In my last entry, I lightly touched on the changing face of China from a very global or academic perspective. Today I want to bring the ever-shifting face of China into sharp relief through the microscopic lens of the foreign teachers’ cafeteria. When I first arrived, our cafeteria consisted of a large rectangle room with four large square columns stationed at the corners of an imaginary square on the floor in the middle of the room. Huge round tables occupied one side of the room, with a long table for serving food along the wall. The other side of the room remained bare. The lighting was so completely conventional that I cannot recall the fixtures. This arrangement was completely satisfactory until the returning teachers began to arrive for the official start of the school year: there were not enough chairs to sit even 50% of us. And unlike school cafeterias in the States, here food is put out at noon and runs out about twenty-five minutes later—so to stagger waves of people to fit the number seats meant the last wave got rice and whatever two dishes were the least popular. Fortunately, about four days later six more tables appeared (literally) on the other side of the room.
So that was that, I thought. But no, about two days later those six tables again disappeared. Twenty-fours after this discouraging disappearance, I walk in for lunch and discover several new developments: first, lining every inch of free wall are shiny champagne-colored couches with decorative floral pillows more befitting a karaoke bar than a cafeteria; second, on each side of the cafeteria are suspended golden and crystal chandeliers; third, between the columns in the middle of the room (following three sides of the imaginary square) are metal, very professional-appearing buffet bars; fourth, on the side of the room that was still bereft of our much-needed tables were two new windows in the wall through which cooks could directly serve us. (Now whether these windows had always been there, but simply bricked up or whether they were newly cut, I doubt I will ever discover.) So many of us teachers sat with plates on our laps on our new impressive but impractical furniture. I thought *Wow! They certainly like to keep us on our toes here!* And the fun still was not done. A few dinners later our cafeteria became a literal maze of tables: the vanishing tables reappeared along with quite a few small square tables, making maneuvering around chairs, tables, and people with plates of food quite a spectacle. Now our story is coming to a close (or maybe I should simply say, it is catching up with the present for who knows what may happen tomorrow). The following day, all the round tables disappeared, and the couches and square tables became logical booths or open tables, resulting in an authentic “restaurant” feel.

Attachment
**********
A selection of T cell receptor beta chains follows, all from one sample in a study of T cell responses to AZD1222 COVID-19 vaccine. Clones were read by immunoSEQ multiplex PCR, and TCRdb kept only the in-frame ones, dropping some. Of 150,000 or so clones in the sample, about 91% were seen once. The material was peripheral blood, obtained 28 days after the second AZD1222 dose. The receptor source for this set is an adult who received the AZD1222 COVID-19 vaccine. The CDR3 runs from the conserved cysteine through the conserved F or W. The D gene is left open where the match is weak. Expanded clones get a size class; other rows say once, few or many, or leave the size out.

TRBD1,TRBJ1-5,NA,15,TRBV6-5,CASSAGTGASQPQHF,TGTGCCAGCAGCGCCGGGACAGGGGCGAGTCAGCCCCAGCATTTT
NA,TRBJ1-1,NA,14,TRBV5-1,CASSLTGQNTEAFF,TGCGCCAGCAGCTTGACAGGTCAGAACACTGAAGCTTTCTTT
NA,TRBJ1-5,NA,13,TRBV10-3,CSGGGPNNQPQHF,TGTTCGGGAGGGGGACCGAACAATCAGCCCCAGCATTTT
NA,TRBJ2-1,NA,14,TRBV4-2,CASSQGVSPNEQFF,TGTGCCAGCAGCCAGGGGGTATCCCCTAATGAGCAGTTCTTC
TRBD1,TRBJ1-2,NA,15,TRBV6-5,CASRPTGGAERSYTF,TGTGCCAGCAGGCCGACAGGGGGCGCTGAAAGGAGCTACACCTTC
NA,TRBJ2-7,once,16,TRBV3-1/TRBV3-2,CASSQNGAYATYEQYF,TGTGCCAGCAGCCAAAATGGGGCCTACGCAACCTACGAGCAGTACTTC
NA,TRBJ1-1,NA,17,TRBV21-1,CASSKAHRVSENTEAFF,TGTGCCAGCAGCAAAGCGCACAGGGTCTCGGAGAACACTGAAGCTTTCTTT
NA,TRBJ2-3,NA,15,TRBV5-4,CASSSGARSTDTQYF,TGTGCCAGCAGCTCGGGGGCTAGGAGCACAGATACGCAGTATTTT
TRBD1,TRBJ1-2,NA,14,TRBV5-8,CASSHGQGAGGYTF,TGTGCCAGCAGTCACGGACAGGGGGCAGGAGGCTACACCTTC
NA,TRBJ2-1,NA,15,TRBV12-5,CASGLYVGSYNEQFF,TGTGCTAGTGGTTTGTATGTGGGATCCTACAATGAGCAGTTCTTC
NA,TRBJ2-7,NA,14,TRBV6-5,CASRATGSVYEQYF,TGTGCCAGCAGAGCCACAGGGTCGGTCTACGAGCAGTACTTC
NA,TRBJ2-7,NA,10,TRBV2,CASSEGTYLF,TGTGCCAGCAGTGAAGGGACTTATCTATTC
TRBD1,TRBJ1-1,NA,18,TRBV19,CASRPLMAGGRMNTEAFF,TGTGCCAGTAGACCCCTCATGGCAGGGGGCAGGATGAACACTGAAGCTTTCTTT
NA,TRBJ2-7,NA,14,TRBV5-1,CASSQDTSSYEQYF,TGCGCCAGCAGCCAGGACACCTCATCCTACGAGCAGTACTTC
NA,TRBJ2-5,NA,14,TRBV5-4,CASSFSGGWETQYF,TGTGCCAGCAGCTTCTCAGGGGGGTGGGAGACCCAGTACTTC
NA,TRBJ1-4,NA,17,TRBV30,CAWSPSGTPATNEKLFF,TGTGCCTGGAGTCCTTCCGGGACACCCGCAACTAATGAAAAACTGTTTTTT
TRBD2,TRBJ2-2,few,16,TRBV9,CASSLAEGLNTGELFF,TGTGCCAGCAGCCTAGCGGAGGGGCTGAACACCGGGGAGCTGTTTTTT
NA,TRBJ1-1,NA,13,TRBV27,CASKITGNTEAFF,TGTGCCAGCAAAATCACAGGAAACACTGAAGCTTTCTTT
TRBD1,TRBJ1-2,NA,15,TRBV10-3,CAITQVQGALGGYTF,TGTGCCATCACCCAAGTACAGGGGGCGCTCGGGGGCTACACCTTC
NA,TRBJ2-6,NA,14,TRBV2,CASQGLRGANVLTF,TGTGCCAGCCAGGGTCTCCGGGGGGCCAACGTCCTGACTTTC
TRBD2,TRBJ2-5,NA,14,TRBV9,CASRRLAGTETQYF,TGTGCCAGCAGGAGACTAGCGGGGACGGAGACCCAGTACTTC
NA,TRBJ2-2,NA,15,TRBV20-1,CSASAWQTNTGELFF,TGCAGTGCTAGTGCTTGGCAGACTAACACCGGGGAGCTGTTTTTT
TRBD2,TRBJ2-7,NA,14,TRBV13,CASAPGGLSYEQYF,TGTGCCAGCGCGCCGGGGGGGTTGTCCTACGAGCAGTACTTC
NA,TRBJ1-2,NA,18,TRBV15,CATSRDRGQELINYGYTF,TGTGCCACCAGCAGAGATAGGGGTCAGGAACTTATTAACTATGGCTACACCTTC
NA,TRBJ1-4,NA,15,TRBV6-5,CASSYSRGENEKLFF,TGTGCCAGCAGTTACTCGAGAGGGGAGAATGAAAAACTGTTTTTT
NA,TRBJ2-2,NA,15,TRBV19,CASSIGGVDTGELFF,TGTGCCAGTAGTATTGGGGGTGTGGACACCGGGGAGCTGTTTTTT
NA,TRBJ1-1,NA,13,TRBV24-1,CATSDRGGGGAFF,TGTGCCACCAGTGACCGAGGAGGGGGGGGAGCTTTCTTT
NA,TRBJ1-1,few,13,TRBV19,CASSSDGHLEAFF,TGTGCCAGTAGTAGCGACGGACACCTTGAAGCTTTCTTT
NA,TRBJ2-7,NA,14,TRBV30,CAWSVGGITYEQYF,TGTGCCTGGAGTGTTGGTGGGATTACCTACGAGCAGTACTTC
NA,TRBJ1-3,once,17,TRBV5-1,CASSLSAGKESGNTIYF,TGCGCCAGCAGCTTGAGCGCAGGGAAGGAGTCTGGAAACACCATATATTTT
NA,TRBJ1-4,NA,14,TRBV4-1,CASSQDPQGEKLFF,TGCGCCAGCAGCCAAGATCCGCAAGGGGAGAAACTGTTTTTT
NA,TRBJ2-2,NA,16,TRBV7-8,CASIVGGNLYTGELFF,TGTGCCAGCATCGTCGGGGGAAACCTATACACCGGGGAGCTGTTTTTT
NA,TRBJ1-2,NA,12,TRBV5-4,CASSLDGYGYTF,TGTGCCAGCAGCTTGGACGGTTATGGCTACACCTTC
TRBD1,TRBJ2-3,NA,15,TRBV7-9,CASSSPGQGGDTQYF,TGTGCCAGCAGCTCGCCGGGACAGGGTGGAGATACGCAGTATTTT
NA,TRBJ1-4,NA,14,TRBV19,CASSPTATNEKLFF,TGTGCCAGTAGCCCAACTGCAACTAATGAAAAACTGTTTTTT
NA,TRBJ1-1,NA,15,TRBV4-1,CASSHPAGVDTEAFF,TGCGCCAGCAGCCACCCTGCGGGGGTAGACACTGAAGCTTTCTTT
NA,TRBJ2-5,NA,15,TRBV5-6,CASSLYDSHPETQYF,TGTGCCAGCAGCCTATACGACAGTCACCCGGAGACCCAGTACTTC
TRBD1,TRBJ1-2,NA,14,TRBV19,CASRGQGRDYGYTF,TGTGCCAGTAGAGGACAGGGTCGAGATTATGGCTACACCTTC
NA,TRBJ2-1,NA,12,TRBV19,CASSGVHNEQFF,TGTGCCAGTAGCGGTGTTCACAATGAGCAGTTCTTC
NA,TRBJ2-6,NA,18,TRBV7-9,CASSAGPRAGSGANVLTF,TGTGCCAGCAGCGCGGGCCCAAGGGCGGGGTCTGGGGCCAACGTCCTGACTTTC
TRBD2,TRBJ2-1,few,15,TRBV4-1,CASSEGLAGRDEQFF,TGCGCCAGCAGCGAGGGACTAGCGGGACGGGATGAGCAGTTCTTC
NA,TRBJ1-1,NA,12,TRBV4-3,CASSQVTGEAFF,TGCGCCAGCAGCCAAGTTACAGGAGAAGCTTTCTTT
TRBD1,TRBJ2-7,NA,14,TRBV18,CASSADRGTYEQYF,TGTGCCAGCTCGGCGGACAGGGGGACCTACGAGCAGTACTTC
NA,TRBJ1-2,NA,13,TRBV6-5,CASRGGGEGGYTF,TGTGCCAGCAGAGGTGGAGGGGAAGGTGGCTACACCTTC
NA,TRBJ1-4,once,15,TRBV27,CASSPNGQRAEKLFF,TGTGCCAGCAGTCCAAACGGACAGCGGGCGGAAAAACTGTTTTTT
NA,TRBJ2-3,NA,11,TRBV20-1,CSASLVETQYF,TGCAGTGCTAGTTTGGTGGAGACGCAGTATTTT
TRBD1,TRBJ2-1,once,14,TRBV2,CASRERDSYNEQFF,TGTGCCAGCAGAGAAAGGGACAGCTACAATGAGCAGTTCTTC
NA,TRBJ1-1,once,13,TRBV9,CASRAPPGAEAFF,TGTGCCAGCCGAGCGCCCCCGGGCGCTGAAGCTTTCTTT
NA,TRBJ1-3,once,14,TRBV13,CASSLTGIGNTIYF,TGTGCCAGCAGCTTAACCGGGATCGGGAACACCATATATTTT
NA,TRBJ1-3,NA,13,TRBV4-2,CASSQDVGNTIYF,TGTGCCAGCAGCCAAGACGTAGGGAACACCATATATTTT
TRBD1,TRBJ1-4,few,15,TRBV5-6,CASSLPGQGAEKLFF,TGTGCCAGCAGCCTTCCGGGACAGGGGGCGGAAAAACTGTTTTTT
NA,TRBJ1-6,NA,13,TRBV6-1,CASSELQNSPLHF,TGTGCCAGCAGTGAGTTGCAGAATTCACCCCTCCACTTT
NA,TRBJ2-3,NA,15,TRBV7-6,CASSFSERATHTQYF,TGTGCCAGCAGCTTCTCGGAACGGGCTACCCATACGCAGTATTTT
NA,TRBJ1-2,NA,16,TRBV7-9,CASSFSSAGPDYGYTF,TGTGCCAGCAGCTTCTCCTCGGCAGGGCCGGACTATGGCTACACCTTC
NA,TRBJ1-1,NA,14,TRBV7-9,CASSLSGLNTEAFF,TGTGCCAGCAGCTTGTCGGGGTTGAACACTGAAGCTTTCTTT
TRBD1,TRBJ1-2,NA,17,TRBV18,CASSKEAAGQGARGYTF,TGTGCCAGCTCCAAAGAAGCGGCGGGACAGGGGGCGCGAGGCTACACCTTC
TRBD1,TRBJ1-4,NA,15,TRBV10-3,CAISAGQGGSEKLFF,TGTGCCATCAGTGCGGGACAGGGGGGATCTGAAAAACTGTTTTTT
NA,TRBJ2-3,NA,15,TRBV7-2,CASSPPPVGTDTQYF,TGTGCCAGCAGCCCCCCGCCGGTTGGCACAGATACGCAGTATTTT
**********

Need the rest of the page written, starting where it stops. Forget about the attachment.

While photos would have greatly enriched this narrative, I hope you can picture the fun of the foreign teachers’ cafeteria. While hilarious, this progression is by no means an isolated event in China. In fact buildings pop up so fast, that it is common to suddenly discover an oft-used back road or footpath is now a construction zone, if not already the skeleton of a building. Or ask a local child what a specific building is only to realize that they know as little as a visitor because that building is almost brand new (while looking years old). When I lived in Dalian, the expats had a saying for such a time as this: “oinc (the sound a pig makes)”—only in China.